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New zoning allows more distilleries, breweries, barrel warehouses in county

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By Andrew Henderson

After a tie-breaking vote, the Oldham County Fiscal Court gave the green light for distilleries, breweries and barrel warehouses in the county.

The fiscal court approved updated changes to the county’s comprehensive zoning ordinance, which included new regulations for distilleries, breweries and barrel warehouses, during their Aug. 6 meeting.

“If we don’t pass something like this then we’ve reduced our opportunity,” Magistrate Chris Haunz, who voted in favor of the ordinance said. “And that’s okay, but just remember you’re limiting your scope of what we can put into Oldham County.”

While the court ultimately agreed to expand such opportunities, it only came about because Judge-Executive David Voegele voted yes and broke the tie between magistrates.

In addition to the distillery ordinance, the fiscal court also approved a new zoning classification: Agricultural Business District AG-2.

The intent of AG-2 is to “provide areas for agricultural development to allow the means of earning supplemental income that can help preserve and sustain local farms and contribute to the economic base in rural areas of Oldham County.”

Under AG-2, distilleries, breweries, craft distilleries and barrel warehouses are classified as permitted use.

The vote to create the new zoning classification also had to be broken by Voegele. All the magistrates voted the same way for AG-2 as they did the distillery ordinance.  

The new zoning ordinances, distilleries and AG-2 being just two of several, will go to La Grange, Crestwood and Pewee Valley next for a vote.

By and large, the magistrates didn’t have any qualms with the ordinance as it related to distilleries, breweries, brewpubs and the like. However, disagreements arose about barrel warehouses.

A barrel warehouse, as defined by the American Planning Association and adopted by the county, is a warehouse for the “storage of distilled spirits for human consumption.”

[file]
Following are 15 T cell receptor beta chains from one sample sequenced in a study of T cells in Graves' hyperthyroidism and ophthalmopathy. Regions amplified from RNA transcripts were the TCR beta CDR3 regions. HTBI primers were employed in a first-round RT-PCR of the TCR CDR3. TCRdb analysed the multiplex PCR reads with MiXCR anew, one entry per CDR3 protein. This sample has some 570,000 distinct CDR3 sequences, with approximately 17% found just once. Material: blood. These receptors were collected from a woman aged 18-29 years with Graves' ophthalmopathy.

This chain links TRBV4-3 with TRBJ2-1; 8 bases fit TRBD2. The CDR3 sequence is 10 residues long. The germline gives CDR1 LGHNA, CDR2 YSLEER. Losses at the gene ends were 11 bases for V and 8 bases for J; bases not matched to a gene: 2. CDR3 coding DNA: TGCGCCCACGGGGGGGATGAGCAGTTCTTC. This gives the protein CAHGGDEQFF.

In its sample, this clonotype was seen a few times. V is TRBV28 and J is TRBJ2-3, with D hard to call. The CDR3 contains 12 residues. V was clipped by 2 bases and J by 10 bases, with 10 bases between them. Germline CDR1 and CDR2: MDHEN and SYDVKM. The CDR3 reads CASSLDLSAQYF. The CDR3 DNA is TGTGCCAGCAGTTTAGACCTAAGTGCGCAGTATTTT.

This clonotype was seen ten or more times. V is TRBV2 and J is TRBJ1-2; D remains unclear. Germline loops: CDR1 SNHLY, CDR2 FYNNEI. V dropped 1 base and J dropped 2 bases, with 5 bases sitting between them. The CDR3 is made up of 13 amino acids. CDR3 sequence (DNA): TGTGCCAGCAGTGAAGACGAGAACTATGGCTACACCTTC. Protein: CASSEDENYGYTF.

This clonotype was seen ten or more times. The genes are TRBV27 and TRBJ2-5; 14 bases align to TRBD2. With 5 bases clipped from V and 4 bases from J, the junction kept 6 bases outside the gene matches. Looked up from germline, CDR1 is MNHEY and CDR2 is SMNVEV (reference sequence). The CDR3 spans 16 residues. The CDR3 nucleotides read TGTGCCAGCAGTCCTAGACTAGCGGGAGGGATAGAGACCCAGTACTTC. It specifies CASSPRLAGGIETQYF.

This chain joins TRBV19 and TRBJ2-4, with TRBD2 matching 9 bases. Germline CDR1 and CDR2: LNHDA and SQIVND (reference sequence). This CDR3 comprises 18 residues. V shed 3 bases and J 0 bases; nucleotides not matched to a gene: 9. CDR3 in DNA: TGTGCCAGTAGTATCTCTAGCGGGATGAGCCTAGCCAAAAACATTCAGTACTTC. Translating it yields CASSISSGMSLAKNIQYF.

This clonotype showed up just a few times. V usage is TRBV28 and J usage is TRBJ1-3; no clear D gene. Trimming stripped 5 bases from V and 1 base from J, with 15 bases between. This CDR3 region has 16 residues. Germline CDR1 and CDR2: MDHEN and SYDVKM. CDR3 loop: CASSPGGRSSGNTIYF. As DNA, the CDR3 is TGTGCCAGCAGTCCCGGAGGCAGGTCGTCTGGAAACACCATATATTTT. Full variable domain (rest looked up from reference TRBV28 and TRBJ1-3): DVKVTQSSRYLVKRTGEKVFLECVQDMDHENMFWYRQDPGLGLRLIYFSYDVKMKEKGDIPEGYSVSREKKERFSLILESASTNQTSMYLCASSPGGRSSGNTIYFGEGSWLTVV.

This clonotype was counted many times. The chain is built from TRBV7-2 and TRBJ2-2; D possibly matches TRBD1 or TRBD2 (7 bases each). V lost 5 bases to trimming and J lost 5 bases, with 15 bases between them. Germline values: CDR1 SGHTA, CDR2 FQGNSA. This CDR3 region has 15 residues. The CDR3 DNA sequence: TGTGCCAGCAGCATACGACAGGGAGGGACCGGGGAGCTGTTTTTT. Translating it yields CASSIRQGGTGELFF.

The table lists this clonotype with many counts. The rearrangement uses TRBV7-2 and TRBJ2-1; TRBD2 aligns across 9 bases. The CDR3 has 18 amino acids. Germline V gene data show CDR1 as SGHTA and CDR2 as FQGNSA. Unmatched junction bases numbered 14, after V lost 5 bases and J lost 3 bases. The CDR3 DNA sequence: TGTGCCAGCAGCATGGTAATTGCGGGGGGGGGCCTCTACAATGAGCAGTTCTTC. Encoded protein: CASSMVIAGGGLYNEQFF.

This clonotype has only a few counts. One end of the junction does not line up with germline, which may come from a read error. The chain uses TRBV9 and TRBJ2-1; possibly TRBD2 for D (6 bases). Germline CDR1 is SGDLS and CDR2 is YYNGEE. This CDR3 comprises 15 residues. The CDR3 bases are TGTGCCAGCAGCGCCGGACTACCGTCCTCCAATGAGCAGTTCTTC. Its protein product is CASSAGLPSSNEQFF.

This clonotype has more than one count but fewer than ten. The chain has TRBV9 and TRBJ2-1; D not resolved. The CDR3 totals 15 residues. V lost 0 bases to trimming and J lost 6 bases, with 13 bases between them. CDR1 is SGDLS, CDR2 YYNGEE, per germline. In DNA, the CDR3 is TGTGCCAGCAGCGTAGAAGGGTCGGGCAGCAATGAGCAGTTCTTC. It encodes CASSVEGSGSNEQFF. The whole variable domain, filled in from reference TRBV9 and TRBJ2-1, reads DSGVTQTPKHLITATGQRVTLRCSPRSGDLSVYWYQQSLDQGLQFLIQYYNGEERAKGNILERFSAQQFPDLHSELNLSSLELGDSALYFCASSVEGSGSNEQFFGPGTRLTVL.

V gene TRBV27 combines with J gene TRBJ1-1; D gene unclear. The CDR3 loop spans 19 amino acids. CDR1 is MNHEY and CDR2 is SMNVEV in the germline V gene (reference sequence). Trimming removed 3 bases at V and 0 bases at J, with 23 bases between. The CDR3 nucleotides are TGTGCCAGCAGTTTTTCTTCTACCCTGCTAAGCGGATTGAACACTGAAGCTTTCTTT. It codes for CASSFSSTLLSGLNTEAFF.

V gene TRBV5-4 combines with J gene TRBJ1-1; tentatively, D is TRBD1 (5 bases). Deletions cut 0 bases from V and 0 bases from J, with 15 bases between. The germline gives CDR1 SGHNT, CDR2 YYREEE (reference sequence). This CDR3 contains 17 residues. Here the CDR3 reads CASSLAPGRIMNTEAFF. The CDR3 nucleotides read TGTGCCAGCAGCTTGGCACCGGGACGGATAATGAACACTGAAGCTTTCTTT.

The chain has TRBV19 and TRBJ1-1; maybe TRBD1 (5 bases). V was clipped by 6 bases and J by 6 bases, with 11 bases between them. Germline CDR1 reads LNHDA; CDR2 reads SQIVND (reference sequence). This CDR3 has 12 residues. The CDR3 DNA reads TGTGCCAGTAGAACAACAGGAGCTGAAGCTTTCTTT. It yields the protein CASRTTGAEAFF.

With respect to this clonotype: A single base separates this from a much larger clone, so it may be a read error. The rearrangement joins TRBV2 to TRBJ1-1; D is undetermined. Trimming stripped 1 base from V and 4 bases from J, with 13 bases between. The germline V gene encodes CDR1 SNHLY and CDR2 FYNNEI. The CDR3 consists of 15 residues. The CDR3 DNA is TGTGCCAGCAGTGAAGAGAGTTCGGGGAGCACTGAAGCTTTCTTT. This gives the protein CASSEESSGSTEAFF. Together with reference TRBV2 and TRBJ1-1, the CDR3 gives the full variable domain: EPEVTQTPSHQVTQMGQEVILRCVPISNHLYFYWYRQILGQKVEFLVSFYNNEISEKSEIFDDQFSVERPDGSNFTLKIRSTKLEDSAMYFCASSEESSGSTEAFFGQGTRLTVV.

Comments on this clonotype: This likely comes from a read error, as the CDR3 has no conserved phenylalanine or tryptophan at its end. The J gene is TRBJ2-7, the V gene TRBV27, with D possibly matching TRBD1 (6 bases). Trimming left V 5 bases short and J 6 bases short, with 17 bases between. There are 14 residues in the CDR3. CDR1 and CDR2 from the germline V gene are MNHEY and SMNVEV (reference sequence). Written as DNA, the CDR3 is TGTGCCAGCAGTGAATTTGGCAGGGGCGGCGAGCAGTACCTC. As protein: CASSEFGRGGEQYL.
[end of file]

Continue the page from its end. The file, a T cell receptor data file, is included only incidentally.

If a warehouse is in AG-2, at least 25 percent of the property must be dedicated for agricultural uses or receive a conservation easement, have a maximum building height of 60 feet and all structures have a setback of no less than 500 feet.

These warehouses often vary in size and capacity of the number of barrels they can hold. According to a Planning and Development presentation shown at the meeting, the total area needed for a single barrel warehouse is estimated to be 30.3 acres.

“I’ve never seen a pretty barrel warehouse…to put this very simply: bring on the breweries, bring on the brewpubs, leave the barrel warehouses out of Oldham County,” Magistrate Steve Greenwell said.

Opposition from the magistrates to barrel warehouses was varied.

Magistrates Wayne Theiss and Bob Dye both had concerns about the proximity of the warehouses to residential areas because of possible environmental impacts.

According to an Indiana State Department of Health fact sheet, the Baudoinia compniacensis fungus, known as “whiskey fungus,” can often plague barrel warehouses and surrounding areas. There are no reported health risks from exposure to the fungus; however, little research has been done to determine its effects on soil and water. 

Warehouses located in I-1 or I-2 industrial districts that are adjacent to a residentially used area must have a setback of 500 feet along the property line that abuts the residential space.

Magistrate Stephanie Hawkins didn’t think the warehouses by themselves would bring significant economic value to the county. She said while warehouses wouldn’t bring things like traffic congestion, it’s not going to bring much in terms of tourism or employment either.

“Somebody could buy 32 acres and store the least desirable part of the operation inside a 60-feet tall warehouse in the middle of an ag field,” Hawkins said. “There’s no guarantee anything else would come alongside it to boost tourism or increase positive visibility in Oldham County.”

As debate continued, Haunz proposed the idea of amending the ordinance to where if a potential company or individual wanted to build a barrel warehouse in the county then they’d be required to bring something else, such as a distillery, along with them.

County Attorney John Carter said to make a substantial change such as that to the ordinance during its second reading would require the fiscal court to hold a first reading again, potentially putting the issue off for another month or more.

Oldham County Chamber and Economic Development President David Bizianes spoke in favor of the distillery ordinance saying it would boost tourism in the county. He said the county would be taking a step in the right direction by passing the ordinance.

Greg King, vice-chairman of the Study Review Committee, which is part of the Planning Commission, also spoke in favor of the ordinance. He said it would give the county a playbook to use for people who are interested in bringing distilleries, warehouses and breweries into the county.

“We can say ‘here are the rules we play by in Oldham County.’ We don’t have that right now,” King said.

There weren’t any members of the public who came to speak in opposition of the ordinance.

Magistrates Brent Likins, Chris Haunz, Albert Harrison and Bob Dye voted in favor of the distillery ordinance and AG-2 zoning.

Magistrates Wayne Theiss, Stephanie Hawkins, Steve Greenwell and Michael Logsdon voted against the distillery ordinance and AG-2 zoning.

Approved changes to the county's zoning ordinance can be viewed online here: http://www.oldhamcountyky.gov/zoning-ordinance-updates-2019.

The Oldham County Fiscal Court will have their next meeting Aug. 20 at 2 p.m.